THE ATTIC

1812 LETTER
Keziah (Hudson) Parmelee 1756-1814
Wife of Theodore Parmelee 1751-1824
Abraham, Abraham, Isaac, John, John
This letter was written by Keziah in Goshen, Conn., to her brother, David Hudson, who had settled in the Connecticut Western Reserve town of Hudson, Ohio. Three of Theodore and Keziah Parmelee's sons -- Elisha, Theodore Hudson and William -- moved to Ohio and lived near the Hudson family. She penned this note just two-and-a-half months after the War of 1812 had begun.

Punctuation and paragraphs have been added for clarity.

Sept. 1, 1812

Dear Brother, In your last you mention being out of health. We feel anxious to hear how you do. We live in a Changing Dying world. Tis a Wonder of Mercy that we have been continued here so long when many much younger than we are falling around us. Oh that we might live wholly Devoted to Him from whom we have received Such Distinguished(?) Mercies.

As a people we are involved in War, one of the greatest temporal judgments but we are a Sinfull and ungratefull people highly deserving whatever may be laid upon us. Yet God is graciously remembering Mercy in the midst of Judgments by the revivals of Religion in many places around us. In some places it is great and a more than unfound Solemnity and attendance upon Meetings in the most if not all our towns and Congregations. We desire to Bless God for his great Goodness and to be Humbled under His Chastizements.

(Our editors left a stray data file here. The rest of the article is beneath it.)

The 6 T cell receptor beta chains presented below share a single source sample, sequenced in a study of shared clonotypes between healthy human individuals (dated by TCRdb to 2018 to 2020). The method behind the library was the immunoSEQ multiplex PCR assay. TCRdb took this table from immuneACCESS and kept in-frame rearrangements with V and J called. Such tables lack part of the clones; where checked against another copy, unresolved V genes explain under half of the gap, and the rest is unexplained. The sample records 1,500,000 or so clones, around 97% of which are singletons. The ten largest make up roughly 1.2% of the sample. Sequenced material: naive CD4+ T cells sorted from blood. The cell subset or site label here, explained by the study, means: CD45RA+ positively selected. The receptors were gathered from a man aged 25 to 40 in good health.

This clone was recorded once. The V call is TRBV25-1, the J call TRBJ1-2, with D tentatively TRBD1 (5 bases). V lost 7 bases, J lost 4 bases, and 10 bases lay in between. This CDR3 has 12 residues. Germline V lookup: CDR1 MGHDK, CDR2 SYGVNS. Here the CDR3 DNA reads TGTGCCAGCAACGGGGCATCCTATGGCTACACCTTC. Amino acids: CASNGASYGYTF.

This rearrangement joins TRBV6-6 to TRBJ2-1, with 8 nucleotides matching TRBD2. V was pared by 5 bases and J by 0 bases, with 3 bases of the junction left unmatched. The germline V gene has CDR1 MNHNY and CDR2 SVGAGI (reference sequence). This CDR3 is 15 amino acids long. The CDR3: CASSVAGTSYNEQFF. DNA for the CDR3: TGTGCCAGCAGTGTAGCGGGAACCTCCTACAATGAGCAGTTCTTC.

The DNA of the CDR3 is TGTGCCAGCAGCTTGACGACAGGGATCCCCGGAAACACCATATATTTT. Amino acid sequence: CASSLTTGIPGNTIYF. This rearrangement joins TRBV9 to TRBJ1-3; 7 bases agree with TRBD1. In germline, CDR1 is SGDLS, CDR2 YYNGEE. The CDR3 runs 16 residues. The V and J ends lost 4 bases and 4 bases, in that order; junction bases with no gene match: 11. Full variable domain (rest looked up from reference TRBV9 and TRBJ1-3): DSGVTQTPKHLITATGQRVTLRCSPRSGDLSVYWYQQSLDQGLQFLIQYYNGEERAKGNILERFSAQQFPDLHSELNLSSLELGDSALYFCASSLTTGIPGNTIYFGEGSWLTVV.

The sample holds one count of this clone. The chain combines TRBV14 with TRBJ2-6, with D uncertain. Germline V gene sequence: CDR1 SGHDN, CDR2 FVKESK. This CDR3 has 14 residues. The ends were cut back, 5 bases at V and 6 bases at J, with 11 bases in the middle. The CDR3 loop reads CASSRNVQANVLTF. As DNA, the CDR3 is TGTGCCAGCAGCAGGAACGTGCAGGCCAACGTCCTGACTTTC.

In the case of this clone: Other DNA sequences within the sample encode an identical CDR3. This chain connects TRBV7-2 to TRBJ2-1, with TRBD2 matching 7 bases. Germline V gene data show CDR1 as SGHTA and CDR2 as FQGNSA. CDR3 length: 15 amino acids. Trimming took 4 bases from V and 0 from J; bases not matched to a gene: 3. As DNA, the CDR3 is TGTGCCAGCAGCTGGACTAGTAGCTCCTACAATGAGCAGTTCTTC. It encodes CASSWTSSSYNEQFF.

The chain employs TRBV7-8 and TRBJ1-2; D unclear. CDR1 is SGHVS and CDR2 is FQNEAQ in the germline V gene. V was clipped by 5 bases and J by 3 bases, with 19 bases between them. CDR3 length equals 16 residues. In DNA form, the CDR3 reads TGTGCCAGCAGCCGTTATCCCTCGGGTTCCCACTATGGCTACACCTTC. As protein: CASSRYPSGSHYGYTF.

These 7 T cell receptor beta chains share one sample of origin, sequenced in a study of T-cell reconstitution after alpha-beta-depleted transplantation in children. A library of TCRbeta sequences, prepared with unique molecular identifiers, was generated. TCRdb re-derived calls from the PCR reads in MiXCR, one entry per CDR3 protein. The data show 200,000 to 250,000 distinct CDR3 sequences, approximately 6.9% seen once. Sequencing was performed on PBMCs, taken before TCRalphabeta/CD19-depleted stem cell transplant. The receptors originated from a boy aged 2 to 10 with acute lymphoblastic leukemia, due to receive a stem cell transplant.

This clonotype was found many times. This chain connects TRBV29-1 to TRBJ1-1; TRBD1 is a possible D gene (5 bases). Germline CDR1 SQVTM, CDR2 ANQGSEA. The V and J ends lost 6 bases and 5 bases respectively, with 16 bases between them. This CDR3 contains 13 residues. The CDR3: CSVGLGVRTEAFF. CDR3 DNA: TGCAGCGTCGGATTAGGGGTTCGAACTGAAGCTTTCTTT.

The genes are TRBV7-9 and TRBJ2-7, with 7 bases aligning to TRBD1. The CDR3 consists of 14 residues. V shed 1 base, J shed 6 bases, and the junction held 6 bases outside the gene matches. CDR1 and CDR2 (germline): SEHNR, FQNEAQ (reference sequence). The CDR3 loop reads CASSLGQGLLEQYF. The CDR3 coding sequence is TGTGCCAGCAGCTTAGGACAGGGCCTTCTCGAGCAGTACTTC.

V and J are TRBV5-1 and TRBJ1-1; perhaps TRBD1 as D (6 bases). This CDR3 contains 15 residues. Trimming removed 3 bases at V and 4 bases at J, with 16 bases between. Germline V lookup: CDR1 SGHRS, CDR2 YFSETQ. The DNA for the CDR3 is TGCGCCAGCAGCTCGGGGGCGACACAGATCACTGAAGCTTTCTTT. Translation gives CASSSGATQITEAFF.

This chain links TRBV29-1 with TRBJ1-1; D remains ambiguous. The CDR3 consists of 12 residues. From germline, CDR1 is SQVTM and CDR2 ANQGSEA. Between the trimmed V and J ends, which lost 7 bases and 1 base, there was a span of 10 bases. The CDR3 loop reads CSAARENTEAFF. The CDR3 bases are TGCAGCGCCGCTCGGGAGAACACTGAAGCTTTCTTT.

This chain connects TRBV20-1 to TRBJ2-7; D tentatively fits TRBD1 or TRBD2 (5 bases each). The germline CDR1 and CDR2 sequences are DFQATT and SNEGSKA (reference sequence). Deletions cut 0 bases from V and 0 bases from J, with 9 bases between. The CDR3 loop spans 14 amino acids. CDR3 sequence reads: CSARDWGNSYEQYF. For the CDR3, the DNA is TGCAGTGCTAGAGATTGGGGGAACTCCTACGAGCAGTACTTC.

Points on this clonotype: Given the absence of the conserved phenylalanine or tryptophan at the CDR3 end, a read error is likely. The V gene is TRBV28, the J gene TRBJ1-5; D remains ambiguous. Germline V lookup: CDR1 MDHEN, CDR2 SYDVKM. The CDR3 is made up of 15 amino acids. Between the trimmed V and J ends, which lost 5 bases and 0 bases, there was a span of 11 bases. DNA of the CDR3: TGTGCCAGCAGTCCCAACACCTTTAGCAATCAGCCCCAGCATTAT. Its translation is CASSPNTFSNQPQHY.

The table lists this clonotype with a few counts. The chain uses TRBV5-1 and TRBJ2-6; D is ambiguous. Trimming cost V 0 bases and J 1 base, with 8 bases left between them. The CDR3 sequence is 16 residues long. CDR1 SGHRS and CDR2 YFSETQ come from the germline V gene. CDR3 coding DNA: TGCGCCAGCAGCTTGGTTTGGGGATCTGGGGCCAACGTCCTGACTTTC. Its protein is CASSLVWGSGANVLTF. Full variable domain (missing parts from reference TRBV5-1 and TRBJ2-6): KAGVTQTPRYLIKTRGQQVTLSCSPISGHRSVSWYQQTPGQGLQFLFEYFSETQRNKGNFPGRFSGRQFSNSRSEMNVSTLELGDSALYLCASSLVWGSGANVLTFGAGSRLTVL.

We feel as if you were more exposed (at present) to the Horrors of the war than we and have particularly from the Savages of the wilderness. Hope you will be protected from their Cruelty and from every Evil.

[Son] Theodore has been gone from home five months and we have received but one letter from him. Tell him I am sorry he is so much like his Mother that he cannot write to his Dearest friends. I intended to have written to him by Mr. Baldwin but think I shall not have time.

Please to give my best love to him to Mrs. Hudson to William and each of your children. Tell Mrs. Hudson I saw her Mother at Meeting on last day. Saw her Sister Collins last Sabbath. Believe her Brothers and their families are all well.

I had forgot to inform Theodore that we have spun and wove his merino wool and going to carry it to the clothiers and don't know what directions to give about the colour. There is about thirty yards of it thought of --ting Some for a great coat and have it light brown and the other dark blue or black but don't know how he would choose.

Your affectionate Sister, Kezia Parmele